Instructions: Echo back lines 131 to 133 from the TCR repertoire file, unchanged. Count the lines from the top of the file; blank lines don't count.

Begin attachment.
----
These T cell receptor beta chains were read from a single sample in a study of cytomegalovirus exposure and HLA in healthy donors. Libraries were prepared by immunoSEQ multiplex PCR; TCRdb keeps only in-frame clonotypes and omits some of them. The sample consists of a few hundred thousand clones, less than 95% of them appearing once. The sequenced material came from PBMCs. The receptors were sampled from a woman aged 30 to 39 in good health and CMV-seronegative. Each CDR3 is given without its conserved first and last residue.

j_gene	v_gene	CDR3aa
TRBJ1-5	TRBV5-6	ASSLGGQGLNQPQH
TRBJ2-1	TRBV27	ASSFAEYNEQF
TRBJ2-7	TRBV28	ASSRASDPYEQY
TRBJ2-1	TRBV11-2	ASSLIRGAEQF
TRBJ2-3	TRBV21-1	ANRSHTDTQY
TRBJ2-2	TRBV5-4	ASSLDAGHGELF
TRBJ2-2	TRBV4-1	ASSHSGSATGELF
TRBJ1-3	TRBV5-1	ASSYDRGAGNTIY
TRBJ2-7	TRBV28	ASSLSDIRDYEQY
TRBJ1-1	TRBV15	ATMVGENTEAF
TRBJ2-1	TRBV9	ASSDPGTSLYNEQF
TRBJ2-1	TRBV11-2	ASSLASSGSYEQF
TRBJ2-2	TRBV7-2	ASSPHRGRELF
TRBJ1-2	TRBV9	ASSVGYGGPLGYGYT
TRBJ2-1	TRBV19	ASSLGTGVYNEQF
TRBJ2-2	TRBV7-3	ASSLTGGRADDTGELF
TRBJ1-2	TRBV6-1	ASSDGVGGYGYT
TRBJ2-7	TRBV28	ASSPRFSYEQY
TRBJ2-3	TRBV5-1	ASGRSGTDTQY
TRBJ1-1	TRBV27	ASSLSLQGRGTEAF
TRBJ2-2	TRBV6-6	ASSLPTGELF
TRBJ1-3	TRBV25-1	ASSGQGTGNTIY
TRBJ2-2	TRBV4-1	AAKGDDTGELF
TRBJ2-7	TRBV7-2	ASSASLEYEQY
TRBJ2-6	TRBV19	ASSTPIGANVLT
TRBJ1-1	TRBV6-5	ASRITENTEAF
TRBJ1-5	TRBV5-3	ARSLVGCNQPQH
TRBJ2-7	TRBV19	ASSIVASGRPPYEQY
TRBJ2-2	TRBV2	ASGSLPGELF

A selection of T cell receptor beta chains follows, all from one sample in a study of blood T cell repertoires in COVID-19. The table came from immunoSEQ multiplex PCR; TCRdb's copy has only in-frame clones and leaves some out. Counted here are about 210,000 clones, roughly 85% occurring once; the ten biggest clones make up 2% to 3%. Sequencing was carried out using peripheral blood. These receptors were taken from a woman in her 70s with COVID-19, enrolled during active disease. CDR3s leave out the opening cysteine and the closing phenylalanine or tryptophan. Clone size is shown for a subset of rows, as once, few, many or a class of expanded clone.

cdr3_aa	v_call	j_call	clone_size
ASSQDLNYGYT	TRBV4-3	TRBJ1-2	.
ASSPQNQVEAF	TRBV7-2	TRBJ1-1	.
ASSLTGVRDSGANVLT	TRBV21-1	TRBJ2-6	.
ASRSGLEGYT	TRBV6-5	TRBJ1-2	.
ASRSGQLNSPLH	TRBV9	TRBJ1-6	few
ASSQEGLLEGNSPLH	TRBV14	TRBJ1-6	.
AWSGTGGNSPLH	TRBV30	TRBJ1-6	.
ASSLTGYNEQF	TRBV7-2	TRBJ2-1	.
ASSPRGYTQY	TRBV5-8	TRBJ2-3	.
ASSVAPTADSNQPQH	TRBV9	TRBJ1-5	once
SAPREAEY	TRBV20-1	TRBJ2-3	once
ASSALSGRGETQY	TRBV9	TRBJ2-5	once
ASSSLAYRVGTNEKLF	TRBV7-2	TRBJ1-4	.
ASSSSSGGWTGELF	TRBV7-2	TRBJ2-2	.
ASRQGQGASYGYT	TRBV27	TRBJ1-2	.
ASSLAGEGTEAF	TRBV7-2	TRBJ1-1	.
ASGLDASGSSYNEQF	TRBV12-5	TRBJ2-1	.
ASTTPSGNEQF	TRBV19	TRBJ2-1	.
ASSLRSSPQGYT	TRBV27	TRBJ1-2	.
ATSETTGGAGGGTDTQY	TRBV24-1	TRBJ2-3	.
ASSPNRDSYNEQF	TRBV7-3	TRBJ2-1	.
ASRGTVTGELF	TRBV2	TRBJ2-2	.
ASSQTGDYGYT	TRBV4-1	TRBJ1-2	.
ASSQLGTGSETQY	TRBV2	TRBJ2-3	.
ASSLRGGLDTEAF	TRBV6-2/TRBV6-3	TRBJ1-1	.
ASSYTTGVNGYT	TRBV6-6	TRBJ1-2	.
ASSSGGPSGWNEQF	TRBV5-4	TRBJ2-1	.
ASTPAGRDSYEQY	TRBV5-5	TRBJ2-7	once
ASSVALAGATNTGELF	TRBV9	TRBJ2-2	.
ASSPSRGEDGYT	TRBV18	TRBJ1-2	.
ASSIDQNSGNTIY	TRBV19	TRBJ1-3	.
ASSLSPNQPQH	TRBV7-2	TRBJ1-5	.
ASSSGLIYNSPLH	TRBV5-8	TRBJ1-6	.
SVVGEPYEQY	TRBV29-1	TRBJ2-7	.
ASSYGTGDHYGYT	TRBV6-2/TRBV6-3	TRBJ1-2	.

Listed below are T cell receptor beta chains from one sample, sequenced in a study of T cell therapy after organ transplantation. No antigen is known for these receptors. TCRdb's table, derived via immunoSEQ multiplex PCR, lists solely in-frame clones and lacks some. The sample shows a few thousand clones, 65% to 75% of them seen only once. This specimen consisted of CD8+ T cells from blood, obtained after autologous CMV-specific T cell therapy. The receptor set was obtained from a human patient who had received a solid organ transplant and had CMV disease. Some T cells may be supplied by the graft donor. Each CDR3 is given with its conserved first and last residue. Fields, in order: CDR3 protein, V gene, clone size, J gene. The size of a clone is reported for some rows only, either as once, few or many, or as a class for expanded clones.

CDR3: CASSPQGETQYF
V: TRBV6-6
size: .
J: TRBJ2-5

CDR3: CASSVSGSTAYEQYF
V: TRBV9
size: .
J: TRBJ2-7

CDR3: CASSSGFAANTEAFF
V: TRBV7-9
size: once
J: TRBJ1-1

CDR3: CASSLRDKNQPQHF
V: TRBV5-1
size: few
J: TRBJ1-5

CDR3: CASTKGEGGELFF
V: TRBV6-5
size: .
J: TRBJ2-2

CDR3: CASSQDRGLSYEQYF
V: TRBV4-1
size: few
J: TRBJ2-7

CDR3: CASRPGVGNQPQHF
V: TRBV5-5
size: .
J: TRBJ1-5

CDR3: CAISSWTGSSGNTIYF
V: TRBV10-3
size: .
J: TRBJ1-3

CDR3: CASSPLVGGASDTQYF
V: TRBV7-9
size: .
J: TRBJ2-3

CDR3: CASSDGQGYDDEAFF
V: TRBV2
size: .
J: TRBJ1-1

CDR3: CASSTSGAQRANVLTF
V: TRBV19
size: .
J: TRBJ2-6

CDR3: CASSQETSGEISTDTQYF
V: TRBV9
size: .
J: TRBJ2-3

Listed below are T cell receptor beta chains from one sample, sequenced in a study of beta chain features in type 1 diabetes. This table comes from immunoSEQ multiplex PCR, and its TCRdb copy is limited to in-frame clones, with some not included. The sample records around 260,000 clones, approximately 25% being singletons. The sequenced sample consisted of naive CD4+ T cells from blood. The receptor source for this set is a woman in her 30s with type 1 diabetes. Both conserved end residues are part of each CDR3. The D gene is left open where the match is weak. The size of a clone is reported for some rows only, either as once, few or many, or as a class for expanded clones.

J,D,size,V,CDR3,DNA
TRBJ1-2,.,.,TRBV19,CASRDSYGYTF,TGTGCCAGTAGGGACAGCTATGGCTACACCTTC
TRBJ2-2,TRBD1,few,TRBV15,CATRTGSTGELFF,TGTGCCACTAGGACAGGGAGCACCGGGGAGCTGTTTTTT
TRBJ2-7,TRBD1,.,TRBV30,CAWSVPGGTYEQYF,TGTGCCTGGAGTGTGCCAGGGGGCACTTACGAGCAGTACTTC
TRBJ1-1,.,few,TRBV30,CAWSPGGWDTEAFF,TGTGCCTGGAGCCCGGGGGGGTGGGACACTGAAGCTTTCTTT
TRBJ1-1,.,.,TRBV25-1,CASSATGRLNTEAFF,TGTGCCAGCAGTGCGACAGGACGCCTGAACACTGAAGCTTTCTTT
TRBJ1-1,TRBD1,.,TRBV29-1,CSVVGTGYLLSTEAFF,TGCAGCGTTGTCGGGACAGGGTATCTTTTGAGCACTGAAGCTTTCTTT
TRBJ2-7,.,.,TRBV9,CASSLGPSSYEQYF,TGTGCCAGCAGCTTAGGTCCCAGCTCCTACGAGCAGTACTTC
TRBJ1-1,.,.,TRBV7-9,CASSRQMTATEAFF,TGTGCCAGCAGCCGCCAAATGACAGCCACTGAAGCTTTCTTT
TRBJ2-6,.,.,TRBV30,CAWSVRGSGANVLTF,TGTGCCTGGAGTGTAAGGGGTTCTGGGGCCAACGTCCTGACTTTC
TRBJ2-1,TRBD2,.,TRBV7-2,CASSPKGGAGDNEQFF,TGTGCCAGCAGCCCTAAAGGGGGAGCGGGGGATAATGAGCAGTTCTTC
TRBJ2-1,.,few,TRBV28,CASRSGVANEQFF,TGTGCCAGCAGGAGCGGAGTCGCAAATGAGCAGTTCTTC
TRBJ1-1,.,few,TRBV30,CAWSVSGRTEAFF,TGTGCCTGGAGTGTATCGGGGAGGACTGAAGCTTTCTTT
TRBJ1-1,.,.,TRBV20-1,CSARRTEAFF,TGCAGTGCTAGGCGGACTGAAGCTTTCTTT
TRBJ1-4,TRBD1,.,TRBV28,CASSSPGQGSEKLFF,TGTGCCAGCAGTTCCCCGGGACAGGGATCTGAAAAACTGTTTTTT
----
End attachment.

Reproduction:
TRBJ1-1,.,few,TRBV30,CAWSVSGRTEAFF,TGTGCCTGGAGTGTATCGGGGAGGACTGAAGCTTTCTTT
TRBJ1-1,.,.,TRBV20-1,CSARRTEAFF,TGCAGTGCTAGGCGGACTGAAGCTTTCTTT
TRBJ1-4,TRBD1,.,TRBV28,CASSSPGQGSEKLFF,TGTGCCAGCAGTTCCCCGGGACAGGGATCTGAAAAACTGTTTTTT